An ability to project villainy or cynicism or worldly power, often while mounted on a horse, was Eli Wallach's calling card in the movies. But he also had a kind of stern, cerebral handsomeness.
For the film world in which he worked for more than half a century, Eli Wallach established his brand identity as "il brutto", the Ugly, in Sergio Leone's 1966 spaghetti western Il Buono, Il Brutto, Il Cattivo or The Good, the Bad and the Ugly (Lee Van Cleef was the Bad and Clint Eastwood, notionally, was the Good). He was Tuco, the duplicitous hatchet-faced gunslinger who we see announced onscreen with his Ugly moniker, just as he makes a hideous grimace, having been just rescued from a lynching, the rope around his neck. He makes common cause with Eastwood's Blondie as they search for hidden Confederate gold in the old west. Tuco is the predator, alternately cringing and contemptuously aggressive, raging at Blondie, sneering at others, shooting someone from his bubble bath who had come to kill him.
Wallach wasn't necessarily a bad guy and certainly not ugly in his other roles – in fact, he had a kind of stern cerebral handsomeness, and grew to resemble Sigmund Freud. But his ability to project villainy or cynicism or worldly power, often while mounted on a horse, was to be his calling card in the movies. He was a founder member of the actors' studio, and in the theatre was noted for taking leading roles of great subtlety, but in films he was in demand as a character player whose face lent gristle and presence. He was like Ernest Borgnine or Karl Malden but nearly always cast as the guy wearing the black hat.
Wallach was a generic baddie in the 1961 epic western How the West Was Won as outlaw Charlie Gant, who has a grudge against George Peppard's Marshal Zeb and plans rob a train with his gang (including the young Harry Dean Stanton). In The Magnificent Seven, in 1960, Wallace was Calvera, another grisly predator, the Mexican villain who with his gang of banditos is menacing the villagers who have hired the seven to protect them. Confronting Steve McQueen and Yul Brynner, the slippery Calvera attempts at first to cut a deal, suggesting they go into partnership and then responds with jeering incomprehension to the mercenaries' honourable loyalty to their employers. He jibes: "If God didn't want them sheared he would not have made them sheep!"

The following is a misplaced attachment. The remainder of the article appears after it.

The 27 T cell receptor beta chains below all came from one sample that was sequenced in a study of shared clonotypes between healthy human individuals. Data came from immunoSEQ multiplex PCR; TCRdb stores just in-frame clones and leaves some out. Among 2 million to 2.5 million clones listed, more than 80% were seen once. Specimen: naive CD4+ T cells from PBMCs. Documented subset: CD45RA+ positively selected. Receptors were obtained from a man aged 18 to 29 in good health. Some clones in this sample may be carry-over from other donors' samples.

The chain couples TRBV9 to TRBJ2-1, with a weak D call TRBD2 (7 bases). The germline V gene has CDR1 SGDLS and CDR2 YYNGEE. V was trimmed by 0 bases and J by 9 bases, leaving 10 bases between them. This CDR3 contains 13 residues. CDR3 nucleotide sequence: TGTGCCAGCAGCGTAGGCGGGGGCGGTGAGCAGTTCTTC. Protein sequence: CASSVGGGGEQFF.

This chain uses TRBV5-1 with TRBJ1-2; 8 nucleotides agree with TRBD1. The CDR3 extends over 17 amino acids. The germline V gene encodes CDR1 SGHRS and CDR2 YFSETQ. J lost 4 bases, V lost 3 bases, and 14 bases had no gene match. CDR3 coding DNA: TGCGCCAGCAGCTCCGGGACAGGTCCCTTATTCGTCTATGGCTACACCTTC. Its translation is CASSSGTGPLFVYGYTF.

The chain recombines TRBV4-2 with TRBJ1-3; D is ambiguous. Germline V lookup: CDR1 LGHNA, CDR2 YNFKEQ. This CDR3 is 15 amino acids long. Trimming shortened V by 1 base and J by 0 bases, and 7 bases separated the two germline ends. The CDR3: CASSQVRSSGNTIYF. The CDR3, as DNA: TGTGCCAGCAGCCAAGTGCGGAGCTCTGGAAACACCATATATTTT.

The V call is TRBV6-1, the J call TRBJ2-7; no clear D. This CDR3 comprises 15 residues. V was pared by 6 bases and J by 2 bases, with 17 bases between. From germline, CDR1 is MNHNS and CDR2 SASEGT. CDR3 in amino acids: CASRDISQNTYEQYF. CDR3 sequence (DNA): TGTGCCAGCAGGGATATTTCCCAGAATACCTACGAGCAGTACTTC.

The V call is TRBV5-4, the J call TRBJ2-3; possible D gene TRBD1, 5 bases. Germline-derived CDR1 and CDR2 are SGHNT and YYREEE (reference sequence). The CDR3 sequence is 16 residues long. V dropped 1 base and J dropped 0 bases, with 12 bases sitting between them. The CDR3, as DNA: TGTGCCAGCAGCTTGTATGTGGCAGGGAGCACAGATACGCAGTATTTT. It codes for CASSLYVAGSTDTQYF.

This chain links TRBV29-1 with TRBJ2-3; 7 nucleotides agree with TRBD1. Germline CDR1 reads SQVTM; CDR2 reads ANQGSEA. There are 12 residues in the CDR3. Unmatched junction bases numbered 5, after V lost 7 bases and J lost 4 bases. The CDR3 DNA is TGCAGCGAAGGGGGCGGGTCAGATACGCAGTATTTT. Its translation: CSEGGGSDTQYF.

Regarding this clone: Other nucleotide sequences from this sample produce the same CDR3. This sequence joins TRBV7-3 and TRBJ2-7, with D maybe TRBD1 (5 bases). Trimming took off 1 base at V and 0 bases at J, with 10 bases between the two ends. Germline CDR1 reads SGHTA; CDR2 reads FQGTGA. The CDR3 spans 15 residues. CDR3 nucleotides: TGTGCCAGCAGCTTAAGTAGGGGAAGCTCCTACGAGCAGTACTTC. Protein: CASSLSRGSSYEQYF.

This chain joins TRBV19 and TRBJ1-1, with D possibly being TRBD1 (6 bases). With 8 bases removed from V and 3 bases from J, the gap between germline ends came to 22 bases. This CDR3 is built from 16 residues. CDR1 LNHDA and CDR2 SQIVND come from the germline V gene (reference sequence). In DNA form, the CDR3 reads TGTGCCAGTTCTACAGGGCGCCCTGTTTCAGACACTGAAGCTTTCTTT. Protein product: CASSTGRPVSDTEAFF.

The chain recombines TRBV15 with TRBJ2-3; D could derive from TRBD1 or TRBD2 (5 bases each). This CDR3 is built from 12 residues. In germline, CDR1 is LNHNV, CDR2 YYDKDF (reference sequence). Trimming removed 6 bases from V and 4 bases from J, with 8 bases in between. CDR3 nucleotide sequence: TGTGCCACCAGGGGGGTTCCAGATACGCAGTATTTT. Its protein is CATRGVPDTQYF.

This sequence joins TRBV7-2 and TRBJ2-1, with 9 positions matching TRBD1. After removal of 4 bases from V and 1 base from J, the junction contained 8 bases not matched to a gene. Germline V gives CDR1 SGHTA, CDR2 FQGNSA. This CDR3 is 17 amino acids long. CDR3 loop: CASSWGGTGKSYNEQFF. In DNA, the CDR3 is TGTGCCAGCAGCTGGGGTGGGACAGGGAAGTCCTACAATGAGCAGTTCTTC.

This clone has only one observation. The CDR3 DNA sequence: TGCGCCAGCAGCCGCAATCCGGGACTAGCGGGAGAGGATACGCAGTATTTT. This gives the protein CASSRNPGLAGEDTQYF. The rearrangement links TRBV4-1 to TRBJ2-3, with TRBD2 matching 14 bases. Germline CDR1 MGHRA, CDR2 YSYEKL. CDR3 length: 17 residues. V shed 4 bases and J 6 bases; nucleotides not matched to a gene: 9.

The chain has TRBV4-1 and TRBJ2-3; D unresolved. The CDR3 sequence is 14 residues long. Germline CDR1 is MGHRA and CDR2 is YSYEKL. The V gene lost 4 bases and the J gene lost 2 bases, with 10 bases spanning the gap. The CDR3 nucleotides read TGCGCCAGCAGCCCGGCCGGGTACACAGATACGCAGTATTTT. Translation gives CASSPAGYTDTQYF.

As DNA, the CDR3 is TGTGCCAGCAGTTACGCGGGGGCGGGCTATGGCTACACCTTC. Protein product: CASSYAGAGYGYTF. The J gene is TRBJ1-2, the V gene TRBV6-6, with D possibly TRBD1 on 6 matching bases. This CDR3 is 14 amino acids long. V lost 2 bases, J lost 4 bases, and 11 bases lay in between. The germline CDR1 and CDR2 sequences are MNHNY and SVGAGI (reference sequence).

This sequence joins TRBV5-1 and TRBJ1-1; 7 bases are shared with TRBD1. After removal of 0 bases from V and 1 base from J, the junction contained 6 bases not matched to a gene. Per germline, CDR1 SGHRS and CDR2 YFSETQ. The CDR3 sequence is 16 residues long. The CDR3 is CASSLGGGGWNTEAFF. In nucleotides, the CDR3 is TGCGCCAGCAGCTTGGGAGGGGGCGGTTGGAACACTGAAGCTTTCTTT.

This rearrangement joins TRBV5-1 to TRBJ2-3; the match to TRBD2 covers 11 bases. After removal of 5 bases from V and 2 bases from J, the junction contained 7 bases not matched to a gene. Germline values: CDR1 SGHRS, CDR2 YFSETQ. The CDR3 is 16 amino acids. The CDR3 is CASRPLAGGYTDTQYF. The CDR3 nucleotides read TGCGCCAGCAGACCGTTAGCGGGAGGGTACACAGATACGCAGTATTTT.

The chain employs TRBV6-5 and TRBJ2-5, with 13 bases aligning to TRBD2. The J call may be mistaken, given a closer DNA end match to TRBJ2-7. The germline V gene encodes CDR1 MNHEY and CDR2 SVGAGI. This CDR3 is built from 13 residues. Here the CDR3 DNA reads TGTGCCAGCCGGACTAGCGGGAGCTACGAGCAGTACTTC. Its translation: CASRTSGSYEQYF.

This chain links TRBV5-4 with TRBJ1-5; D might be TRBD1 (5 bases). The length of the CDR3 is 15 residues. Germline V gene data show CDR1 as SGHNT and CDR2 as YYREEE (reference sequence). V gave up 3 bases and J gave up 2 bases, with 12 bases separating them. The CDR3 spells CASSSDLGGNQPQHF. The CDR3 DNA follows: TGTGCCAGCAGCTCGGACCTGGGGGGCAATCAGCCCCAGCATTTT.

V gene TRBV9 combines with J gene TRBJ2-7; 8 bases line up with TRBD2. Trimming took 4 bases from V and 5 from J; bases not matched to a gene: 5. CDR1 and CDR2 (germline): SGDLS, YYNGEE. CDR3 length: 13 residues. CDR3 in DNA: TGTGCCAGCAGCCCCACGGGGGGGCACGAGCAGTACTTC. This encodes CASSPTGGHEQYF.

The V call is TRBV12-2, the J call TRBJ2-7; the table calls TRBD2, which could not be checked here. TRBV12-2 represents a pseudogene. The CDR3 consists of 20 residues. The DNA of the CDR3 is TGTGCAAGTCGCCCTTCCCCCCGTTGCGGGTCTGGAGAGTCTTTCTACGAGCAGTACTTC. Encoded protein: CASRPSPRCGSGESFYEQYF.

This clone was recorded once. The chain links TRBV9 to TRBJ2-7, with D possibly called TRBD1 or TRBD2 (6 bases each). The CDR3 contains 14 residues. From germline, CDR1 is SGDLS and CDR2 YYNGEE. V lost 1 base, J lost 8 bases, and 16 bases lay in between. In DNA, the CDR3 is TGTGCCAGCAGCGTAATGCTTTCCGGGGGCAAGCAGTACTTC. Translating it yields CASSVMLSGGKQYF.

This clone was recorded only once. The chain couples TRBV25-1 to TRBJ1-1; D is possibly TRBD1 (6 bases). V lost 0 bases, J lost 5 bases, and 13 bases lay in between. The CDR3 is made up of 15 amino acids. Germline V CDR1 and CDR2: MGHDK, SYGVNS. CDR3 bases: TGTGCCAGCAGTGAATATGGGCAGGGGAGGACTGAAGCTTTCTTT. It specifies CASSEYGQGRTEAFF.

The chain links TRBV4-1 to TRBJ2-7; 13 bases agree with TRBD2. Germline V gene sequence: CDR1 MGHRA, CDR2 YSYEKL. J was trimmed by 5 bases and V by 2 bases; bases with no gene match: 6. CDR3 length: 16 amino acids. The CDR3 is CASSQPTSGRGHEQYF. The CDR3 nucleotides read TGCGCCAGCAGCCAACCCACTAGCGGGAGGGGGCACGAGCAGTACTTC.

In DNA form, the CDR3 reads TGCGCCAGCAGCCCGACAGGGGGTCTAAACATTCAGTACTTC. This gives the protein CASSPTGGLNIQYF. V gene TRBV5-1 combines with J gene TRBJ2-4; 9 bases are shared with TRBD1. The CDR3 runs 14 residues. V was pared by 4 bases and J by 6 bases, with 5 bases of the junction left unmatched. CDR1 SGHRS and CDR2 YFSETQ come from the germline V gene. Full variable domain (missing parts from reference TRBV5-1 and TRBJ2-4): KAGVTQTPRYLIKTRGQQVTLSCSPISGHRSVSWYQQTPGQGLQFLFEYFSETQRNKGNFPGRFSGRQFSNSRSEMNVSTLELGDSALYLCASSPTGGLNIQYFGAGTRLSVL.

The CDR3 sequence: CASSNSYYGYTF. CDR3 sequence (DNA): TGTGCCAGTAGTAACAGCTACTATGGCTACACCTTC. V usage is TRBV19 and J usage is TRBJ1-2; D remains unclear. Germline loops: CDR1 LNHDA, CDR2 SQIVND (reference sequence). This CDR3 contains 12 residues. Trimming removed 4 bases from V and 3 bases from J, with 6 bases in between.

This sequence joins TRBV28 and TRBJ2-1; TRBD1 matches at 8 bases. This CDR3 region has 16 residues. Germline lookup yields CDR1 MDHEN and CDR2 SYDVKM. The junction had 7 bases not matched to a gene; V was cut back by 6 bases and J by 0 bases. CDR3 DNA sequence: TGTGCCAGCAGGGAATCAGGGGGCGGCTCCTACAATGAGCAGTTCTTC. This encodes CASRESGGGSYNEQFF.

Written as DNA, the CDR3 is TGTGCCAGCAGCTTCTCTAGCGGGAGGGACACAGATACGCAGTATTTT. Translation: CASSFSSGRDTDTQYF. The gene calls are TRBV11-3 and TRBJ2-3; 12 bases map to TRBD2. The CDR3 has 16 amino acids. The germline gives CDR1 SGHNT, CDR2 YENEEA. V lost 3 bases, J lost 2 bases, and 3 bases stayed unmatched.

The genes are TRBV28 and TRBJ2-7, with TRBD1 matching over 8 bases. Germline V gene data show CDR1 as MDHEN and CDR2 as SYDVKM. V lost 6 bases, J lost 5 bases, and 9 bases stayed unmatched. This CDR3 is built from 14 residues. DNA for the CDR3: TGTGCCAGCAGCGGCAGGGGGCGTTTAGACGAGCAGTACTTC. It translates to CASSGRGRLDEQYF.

In John Huston's The Misfits (1961) he is Guido, the questionable buddy of Clark Gable's puffy-faced old cowboy – Guido's designs on Marilyn reveal his role to be another in Wallach's gallery of rogues, and his robust "brutto" quality offsets the greater handsomeness of Gable and his co-star Montgomery Clift.
Wallach worked continuously almost to the very end with an almost unbroken string of credits, including a mafia don in the ill-starred Godfather Part III. His last feature was Wall Street: Money Never Sleeps, in which he played a boardroom patriarch who remembers the 1929 crash and looks old enough to have lived through it. One of his very last films was The Holiday, a treacly romantic comedy, in which for once he wasn't the bad guy. He played Arthur Abbott, a twinkly-eyed screenwriter from Hollywood's golden age who befriends the lovelorn Kate Winslet. In the noughties, Wallach was beginning to look like an icon of the golden age himself. On the stage, he was a subtle and complex actor; the movies really valued just one part of his acting persona, the dark and predatory part, but this powered a mighty career.